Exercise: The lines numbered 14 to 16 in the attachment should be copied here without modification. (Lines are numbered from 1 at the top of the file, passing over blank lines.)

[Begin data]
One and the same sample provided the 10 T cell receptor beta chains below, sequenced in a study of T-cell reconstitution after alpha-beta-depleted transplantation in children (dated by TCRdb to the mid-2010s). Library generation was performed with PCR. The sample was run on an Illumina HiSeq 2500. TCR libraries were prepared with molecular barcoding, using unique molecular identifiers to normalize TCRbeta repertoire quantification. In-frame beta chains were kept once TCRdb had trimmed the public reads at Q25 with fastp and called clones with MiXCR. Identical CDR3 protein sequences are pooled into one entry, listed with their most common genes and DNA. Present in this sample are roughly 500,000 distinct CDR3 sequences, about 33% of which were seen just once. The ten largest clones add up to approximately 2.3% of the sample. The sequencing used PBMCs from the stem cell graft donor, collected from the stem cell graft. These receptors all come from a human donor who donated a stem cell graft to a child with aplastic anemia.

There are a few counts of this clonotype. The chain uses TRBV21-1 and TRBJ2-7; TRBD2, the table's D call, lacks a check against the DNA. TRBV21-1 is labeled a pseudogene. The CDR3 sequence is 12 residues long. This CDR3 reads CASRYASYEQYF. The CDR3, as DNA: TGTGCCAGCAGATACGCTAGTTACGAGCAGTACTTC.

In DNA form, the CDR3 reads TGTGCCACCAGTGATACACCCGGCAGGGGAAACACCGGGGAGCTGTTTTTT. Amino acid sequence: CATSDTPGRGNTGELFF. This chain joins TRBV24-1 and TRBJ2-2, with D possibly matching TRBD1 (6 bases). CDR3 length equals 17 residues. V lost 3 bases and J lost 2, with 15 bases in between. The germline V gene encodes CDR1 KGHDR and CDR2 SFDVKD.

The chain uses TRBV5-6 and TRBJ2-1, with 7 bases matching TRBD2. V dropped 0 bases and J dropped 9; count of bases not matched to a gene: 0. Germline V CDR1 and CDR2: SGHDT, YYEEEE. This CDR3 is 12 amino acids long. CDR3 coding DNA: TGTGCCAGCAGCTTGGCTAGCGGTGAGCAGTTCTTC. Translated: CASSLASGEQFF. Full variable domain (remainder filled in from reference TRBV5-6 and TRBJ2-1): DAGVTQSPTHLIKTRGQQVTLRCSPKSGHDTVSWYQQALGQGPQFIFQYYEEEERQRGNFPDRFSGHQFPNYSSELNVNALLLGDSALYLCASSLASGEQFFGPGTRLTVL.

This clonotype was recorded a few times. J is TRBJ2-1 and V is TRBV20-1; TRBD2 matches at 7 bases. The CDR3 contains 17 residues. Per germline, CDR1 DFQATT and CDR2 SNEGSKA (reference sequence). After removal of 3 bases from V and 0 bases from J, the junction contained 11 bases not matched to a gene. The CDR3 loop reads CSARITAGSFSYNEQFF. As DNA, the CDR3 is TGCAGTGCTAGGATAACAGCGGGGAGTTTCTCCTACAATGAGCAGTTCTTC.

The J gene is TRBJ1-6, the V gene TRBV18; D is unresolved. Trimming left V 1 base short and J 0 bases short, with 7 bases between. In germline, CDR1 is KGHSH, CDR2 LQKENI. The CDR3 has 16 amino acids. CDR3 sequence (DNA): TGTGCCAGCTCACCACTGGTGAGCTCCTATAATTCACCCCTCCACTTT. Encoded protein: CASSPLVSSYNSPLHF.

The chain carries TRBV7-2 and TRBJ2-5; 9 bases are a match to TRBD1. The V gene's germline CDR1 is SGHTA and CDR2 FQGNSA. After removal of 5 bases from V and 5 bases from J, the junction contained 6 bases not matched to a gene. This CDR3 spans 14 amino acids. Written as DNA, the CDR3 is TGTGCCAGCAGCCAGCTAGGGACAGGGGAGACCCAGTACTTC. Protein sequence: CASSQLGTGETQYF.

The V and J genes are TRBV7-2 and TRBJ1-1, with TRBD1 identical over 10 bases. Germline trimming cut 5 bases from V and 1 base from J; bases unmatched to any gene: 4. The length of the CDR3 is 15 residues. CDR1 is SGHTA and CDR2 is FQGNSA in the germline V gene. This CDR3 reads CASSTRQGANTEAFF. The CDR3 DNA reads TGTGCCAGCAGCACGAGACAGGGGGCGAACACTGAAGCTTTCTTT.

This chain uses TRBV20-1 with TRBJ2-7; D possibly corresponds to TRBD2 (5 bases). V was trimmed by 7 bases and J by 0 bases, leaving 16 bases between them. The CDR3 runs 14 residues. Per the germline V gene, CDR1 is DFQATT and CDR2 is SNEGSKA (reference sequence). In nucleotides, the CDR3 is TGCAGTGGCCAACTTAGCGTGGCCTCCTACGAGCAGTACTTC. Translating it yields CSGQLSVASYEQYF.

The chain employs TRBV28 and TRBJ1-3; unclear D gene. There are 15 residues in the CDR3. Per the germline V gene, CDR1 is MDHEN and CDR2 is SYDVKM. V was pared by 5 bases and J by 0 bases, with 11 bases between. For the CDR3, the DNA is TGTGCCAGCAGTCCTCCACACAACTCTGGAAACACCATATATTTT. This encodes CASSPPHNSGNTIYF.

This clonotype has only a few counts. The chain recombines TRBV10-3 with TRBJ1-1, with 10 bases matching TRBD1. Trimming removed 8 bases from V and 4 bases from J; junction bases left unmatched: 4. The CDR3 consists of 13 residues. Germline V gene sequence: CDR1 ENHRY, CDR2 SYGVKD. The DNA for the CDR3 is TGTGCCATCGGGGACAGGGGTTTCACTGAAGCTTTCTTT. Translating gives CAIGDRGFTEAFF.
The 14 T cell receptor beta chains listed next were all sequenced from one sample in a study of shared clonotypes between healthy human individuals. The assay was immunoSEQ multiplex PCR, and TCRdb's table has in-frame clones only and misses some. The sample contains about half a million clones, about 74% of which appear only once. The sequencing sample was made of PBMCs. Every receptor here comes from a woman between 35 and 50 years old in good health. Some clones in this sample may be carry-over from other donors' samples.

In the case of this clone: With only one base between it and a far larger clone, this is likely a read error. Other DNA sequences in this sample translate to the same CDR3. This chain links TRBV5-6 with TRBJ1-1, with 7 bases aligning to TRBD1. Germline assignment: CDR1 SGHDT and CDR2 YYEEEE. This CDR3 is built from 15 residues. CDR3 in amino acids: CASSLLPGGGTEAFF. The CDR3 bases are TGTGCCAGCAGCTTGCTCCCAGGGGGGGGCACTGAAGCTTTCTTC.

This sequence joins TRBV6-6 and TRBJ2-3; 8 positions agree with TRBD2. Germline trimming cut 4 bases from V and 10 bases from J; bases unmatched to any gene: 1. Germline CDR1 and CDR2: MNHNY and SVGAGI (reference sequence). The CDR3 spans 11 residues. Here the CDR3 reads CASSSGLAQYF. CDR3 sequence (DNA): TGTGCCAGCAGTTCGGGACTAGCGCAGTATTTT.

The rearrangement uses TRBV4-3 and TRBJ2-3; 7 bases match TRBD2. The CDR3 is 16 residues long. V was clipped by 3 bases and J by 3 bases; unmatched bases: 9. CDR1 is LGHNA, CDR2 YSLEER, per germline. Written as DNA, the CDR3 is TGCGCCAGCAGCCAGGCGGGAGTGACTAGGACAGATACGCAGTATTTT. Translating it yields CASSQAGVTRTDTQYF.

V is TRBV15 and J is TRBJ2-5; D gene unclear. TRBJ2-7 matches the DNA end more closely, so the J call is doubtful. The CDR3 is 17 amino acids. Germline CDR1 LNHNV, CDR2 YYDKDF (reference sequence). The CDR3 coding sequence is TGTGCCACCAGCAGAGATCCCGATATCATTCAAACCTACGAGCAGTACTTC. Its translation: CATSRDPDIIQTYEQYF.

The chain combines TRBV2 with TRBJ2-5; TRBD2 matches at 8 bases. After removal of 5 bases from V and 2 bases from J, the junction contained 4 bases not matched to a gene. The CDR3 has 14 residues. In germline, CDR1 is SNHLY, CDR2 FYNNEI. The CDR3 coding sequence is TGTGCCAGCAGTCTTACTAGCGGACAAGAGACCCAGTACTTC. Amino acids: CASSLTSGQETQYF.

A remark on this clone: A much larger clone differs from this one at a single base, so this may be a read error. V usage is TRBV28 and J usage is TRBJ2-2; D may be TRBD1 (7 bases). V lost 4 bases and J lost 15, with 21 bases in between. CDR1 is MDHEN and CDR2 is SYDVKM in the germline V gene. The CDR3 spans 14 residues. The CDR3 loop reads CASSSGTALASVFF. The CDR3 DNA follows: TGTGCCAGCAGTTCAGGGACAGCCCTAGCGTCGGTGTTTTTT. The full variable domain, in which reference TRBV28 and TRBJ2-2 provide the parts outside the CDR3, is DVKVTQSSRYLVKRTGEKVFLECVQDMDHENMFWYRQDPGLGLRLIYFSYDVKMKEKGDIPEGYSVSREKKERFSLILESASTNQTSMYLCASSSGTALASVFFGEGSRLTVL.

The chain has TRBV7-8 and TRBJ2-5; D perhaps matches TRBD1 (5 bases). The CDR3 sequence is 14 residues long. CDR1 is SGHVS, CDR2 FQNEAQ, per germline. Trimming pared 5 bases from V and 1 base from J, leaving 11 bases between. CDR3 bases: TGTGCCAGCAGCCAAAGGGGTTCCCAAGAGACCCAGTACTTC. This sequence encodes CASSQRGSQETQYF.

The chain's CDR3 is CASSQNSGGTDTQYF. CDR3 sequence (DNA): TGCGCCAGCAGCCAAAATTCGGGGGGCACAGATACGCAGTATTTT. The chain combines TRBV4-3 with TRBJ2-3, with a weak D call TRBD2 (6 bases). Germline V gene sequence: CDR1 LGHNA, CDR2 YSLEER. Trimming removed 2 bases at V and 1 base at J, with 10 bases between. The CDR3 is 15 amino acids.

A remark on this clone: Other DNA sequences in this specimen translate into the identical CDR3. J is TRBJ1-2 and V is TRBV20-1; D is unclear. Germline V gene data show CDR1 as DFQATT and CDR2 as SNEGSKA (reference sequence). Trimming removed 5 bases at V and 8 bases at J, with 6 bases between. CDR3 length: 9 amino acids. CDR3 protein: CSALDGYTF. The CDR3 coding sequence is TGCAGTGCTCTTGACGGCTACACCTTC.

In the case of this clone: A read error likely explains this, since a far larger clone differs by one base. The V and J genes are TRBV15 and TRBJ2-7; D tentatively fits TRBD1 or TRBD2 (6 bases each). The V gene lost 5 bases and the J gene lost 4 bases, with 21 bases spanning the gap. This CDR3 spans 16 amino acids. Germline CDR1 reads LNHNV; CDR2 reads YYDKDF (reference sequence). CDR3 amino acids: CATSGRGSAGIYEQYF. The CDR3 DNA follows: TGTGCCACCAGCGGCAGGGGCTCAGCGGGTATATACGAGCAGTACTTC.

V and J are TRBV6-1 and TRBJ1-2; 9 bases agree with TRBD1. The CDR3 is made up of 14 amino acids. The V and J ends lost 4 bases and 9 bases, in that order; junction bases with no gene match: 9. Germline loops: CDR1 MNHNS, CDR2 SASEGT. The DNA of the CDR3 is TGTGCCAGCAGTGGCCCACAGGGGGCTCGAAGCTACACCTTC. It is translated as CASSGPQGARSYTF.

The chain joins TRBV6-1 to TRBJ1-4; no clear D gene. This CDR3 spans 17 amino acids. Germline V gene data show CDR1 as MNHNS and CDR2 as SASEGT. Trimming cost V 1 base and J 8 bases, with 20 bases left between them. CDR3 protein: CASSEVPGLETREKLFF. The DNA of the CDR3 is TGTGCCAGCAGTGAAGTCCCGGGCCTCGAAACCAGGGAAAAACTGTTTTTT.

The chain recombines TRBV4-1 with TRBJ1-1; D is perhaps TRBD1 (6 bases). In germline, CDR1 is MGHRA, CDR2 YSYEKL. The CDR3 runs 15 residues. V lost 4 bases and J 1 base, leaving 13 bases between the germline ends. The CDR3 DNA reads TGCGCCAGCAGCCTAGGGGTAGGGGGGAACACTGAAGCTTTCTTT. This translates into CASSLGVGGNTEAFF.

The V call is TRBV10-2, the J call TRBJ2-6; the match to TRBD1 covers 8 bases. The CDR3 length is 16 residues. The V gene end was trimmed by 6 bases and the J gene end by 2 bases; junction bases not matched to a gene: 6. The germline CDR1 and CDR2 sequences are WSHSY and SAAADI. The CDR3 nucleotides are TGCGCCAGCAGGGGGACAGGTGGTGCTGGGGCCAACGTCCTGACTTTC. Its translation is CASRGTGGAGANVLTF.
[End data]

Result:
This sequence joins TRBV6-6 and TRBJ2-3; 8 positions agree with TRBD2. Germline trimming cut 4 bases from V and 10 bases from J; bases unmatched to any gene: 1. Germline CDR1 and CDR2: MNHNY and SVGAGI (reference sequence). The CDR3 spans 11 residues. Here the CDR3 reads CASSSGLAQYF. CDR3 sequence (DNA): TGTGCCAGCAGTTCGGGACTAGCGCAGTATTTT.

The rearrangement uses TRBV4-3 and TRBJ2-3; 7 bases match TRBD2. The CDR3 is 16 residues long. V was clipped by 3 bases and J by 3 bases; unmatched bases: 9. CDR1 is LGHNA, CDR2 YSLEER, per germline. Written as DNA, the CDR3 is TGCGCCAGCAGCCAGGCGGGAGTGACTAGGACAGATACGCAGTATTTT. Translating it yields CASSQAGVTRTDTQYF.

V is TRBV15 and J is TRBJ2-5; D gene unclear. TRBJ2-7 matches the DNA end more closely, so the J call is doubtful. The CDR3 is 17 amino acids. Germline CDR1 LNHNV, CDR2 YYDKDF (reference sequence). The CDR3 coding sequence is TGTGCCACCAGCAGAGATCCCGATATCATTCAAACCTACGAGCAGTACTTC. Its translation: CATSRDPDIIQTYEQYF.